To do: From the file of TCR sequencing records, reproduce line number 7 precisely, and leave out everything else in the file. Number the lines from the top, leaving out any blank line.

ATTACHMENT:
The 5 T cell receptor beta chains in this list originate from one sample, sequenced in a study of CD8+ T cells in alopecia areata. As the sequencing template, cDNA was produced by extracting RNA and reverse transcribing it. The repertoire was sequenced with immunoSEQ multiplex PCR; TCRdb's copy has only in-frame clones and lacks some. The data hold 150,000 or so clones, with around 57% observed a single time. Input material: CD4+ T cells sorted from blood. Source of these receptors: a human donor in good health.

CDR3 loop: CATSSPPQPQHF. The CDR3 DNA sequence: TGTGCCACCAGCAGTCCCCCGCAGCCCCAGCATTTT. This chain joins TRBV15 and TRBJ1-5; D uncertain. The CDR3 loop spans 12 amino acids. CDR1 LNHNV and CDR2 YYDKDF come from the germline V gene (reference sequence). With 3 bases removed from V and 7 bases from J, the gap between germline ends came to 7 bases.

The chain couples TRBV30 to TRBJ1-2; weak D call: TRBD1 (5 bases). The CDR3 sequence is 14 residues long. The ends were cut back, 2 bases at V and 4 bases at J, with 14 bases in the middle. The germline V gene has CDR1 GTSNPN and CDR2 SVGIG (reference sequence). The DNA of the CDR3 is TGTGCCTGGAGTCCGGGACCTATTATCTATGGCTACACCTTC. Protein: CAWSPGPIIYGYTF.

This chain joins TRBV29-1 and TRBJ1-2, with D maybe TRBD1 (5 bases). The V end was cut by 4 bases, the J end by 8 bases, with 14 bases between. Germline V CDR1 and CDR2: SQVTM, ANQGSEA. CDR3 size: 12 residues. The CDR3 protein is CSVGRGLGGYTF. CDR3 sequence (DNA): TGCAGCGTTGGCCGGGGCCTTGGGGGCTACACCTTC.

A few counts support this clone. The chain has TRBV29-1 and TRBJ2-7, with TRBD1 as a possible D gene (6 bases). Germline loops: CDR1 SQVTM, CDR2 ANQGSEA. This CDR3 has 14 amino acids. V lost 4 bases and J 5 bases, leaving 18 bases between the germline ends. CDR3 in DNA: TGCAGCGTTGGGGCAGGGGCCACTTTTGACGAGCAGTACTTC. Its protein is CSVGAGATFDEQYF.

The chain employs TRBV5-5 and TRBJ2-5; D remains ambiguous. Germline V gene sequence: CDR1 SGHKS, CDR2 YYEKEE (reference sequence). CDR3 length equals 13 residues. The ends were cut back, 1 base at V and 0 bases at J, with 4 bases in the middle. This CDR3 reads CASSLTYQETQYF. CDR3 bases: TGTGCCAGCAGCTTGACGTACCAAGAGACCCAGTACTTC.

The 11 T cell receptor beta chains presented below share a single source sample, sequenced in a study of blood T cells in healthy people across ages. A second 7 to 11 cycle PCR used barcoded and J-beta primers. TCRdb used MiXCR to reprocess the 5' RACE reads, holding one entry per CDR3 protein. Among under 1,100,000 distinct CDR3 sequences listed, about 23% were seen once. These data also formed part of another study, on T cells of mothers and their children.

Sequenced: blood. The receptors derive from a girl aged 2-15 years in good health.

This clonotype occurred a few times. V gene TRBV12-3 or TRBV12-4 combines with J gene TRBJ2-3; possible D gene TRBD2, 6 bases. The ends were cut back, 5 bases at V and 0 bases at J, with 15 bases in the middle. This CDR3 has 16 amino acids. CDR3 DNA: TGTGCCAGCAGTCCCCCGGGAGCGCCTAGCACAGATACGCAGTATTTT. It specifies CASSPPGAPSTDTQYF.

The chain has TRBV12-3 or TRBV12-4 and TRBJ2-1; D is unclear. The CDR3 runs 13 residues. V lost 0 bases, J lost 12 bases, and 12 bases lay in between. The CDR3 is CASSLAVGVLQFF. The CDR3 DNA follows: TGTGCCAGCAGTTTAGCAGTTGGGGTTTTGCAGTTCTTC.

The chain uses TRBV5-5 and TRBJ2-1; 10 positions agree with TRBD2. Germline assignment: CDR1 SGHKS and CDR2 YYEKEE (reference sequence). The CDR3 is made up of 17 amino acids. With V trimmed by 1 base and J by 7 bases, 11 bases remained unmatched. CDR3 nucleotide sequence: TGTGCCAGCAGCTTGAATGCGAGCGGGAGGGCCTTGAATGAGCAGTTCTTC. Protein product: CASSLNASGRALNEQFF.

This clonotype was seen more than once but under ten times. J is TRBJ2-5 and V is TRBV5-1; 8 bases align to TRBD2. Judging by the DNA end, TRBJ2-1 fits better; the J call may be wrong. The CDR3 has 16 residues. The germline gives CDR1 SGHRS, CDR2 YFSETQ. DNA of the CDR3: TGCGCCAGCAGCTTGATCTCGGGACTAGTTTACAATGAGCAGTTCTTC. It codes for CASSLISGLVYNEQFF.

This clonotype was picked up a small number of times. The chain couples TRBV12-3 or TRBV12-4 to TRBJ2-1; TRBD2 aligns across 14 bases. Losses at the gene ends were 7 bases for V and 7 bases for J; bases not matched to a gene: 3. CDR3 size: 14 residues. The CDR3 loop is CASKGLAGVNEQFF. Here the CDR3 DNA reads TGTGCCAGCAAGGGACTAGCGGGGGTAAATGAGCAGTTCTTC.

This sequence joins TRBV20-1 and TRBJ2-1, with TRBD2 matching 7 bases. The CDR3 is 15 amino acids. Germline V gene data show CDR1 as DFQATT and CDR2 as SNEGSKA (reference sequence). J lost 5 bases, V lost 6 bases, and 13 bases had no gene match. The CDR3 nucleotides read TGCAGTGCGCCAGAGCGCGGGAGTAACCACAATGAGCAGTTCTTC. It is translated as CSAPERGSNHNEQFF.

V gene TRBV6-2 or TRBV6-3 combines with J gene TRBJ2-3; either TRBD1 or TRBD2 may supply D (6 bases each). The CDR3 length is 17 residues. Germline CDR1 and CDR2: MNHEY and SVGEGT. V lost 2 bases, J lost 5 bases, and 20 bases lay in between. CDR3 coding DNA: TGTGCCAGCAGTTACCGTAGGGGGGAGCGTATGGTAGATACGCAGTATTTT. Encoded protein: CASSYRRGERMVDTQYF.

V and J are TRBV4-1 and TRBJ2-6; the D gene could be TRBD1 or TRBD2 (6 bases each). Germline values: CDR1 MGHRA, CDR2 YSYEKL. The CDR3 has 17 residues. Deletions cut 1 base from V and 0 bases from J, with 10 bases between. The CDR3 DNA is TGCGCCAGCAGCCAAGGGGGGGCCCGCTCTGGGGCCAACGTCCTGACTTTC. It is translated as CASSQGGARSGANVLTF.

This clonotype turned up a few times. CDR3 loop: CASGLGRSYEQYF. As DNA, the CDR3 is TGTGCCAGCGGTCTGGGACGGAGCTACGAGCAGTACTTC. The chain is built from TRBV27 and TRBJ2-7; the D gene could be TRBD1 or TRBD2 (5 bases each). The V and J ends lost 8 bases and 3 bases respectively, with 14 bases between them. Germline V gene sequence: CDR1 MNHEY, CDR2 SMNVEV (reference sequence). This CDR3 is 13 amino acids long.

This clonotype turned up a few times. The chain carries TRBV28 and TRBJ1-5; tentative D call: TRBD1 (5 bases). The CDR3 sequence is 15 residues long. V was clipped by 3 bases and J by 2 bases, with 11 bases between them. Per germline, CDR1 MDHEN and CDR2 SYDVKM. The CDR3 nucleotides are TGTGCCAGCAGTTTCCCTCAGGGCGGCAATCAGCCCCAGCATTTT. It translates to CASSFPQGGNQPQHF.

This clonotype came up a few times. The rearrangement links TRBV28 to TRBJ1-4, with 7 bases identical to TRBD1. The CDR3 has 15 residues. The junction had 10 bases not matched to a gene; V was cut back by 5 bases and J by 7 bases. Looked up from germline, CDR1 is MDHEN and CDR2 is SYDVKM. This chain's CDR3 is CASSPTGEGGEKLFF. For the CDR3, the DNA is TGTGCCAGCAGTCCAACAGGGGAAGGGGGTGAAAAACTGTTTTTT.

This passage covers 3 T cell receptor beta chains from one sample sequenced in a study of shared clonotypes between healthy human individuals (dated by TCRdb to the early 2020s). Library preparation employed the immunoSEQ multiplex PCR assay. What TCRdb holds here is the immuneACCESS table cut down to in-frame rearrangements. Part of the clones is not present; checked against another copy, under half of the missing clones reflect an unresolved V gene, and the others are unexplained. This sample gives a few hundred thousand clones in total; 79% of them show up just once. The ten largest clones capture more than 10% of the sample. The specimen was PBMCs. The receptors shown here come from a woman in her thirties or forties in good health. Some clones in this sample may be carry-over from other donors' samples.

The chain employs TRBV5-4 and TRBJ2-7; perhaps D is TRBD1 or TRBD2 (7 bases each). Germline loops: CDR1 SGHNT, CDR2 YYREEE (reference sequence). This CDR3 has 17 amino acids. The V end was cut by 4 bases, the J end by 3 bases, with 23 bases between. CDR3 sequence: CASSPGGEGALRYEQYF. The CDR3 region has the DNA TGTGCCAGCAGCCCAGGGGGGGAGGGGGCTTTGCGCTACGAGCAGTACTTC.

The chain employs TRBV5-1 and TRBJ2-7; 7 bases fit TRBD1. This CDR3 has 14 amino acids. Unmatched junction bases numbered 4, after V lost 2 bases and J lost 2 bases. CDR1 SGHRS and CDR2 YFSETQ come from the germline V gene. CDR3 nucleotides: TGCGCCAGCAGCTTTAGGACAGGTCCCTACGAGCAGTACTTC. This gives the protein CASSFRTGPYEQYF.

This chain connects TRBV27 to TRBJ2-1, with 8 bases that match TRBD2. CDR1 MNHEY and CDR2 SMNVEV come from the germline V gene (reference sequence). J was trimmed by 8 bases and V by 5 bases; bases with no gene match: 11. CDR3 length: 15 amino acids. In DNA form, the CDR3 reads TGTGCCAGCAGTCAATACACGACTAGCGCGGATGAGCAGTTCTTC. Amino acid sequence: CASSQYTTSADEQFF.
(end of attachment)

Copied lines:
The 11 T cell receptor beta chains presented below share a single source sample, sequenced in a study of blood T cells in healthy people across ages. A second 7 to 11 cycle PCR used barcoded and J-beta primers. TCRdb used MiXCR to reprocess the 5' RACE reads, holding one entry per CDR3 protein. Among under 1,100,000 distinct CDR3 sequences listed, about 23% were seen once. These data also formed part of another study, on T cells of mothers and their children.